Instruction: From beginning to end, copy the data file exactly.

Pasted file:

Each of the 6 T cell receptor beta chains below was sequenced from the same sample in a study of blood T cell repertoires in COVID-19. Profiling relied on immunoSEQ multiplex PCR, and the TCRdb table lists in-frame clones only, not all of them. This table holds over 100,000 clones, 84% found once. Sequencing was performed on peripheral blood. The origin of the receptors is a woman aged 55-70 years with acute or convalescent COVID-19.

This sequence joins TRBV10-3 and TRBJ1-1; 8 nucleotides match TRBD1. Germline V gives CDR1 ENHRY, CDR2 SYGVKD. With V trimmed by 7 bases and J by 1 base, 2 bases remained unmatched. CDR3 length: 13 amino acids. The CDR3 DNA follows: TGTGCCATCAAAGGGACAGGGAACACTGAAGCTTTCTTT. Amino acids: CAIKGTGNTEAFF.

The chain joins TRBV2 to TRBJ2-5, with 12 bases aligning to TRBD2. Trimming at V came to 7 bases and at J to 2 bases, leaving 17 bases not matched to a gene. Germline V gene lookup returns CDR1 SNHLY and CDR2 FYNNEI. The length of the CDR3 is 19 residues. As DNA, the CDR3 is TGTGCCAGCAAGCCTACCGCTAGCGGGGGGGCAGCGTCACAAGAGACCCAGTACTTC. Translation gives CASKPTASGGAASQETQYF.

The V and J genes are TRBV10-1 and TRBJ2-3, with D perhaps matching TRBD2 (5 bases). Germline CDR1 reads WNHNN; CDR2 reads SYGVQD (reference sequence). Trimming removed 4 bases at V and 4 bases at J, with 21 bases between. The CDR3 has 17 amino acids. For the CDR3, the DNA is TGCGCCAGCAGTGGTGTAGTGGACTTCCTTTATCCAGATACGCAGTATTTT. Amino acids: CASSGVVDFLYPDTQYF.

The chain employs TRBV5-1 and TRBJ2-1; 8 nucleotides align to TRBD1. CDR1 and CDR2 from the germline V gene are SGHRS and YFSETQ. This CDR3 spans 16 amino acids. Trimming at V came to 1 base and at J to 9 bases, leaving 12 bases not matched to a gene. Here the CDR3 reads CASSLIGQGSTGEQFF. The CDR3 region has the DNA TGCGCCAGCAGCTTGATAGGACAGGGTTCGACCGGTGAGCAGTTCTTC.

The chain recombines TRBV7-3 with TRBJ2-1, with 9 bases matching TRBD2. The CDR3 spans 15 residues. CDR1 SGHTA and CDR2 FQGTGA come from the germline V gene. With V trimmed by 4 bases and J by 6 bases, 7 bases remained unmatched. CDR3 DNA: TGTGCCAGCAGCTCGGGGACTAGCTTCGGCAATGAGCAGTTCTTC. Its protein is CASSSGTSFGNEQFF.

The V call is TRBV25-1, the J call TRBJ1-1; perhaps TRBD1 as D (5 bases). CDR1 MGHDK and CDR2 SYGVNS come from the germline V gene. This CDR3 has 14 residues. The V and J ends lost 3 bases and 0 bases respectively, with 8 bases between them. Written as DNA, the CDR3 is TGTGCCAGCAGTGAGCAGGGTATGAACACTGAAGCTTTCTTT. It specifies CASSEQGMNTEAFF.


Each of the 6 T cell receptor beta chains below was sequenced from the same sample in a study of blood T cell repertoires in COVID-19. Profiling relied on immunoSEQ multiplex PCR, and the TCRdb table lists in-frame clones only, not all of them. This table holds over 100,000 clones, 84% found once. Sequencing was performed on peripheral blood. The origin of the receptors is a woman aged 55-70 years with acute or convalescent COVID-19.

This sequence joins TRBV10-3 and TRBJ1-1; 8 nucleotides match TRBD1. Germline V gives CDR1 ENHRY, CDR2 SYGVKD. With V trimmed by 7 bases and J by 1 base, 2 bases remained unmatched. CDR3 length: 13 amino acids. The CDR3 DNA follows: TGTGCCATCAAAGGGACAGGGAACACTGAAGCTTTCTTT. Amino acids: CAIKGTGNTEAFF.

The chain joins TRBV2 to TRBJ2-5, with 12 bases aligning to TRBD2. Trimming at V came to 7 bases and at J to 2 bases, leaving 17 bases not matched to a gene. Germline V gene lookup returns CDR1 SNHLY and CDR2 FYNNEI. The length of the CDR3 is 19 residues. As DNA, the CDR3 is TGTGCCAGCAAGCCTACCGCTAGCGGGGGGGCAGCGTCACAAGAGACCCAGTACTTC. Translation gives CASKPTASGGAASQETQYF.

The V and J genes are TRBV10-1 and TRBJ2-3, with D perhaps matching TRBD2 (5 bases). Germline CDR1 reads WNHNN; CDR2 reads SYGVQD (reference sequence). Trimming removed 4 bases at V and 4 bases at J, with 21 bases between. The CDR3 has 17 amino acids. For the CDR3, the DNA is TGCGCCAGCAGTGGTGTAGTGGACTTCCTTTATCCAGATACGCAGTATTTT. Amino acids: CASSGVVDFLYPDTQYF.

The chain employs TRBV5-1 and TRBJ2-1; 8 nucleotides align to TRBD1. CDR1 and CDR2 from the germline V gene are SGHRS and YFSETQ. This CDR3 spans 16 amino acids. Trimming at V came to 1 base and at J to 9 bases, leaving 12 bases not matched to a gene. Here the CDR3 reads CASSLIGQGSTGEQFF. The CDR3 region has the DNA TGCGCCAGCAGCTTGATAGGACAGGGTTCGACCGGTGAGCAGTTCTTC.

The chain recombines TRBV7-3 with TRBJ2-1, with 9 bases matching TRBD2. The CDR3 spans 15 residues. CDR1 SGHTA and CDR2 FQGTGA come from the germline V gene. With V trimmed by 4 bases and J by 6 bases, 7 bases remained unmatched. CDR3 DNA: TGTGCCAGCAGCTCGGGGACTAGCTTCGGCAATGAGCAGTTCTTC. Its protein is CASSSGTSFGNEQFF.

The V call is TRBV25-1, the J call TRBJ1-1; perhaps TRBD1 as D (5 bases). CDR1 MGHDK and CDR2 SYGVNS come from the germline V gene. This CDR3 has 14 residues. The V and J ends lost 3 bases and 0 bases respectively, with 8 bases between them. Written as DNA, the CDR3 is TGTGCCAGCAGTGAGCAGGGTATGAACACTGAAGCTTTCTTT. It specifies CASSEQGMNTEAFF.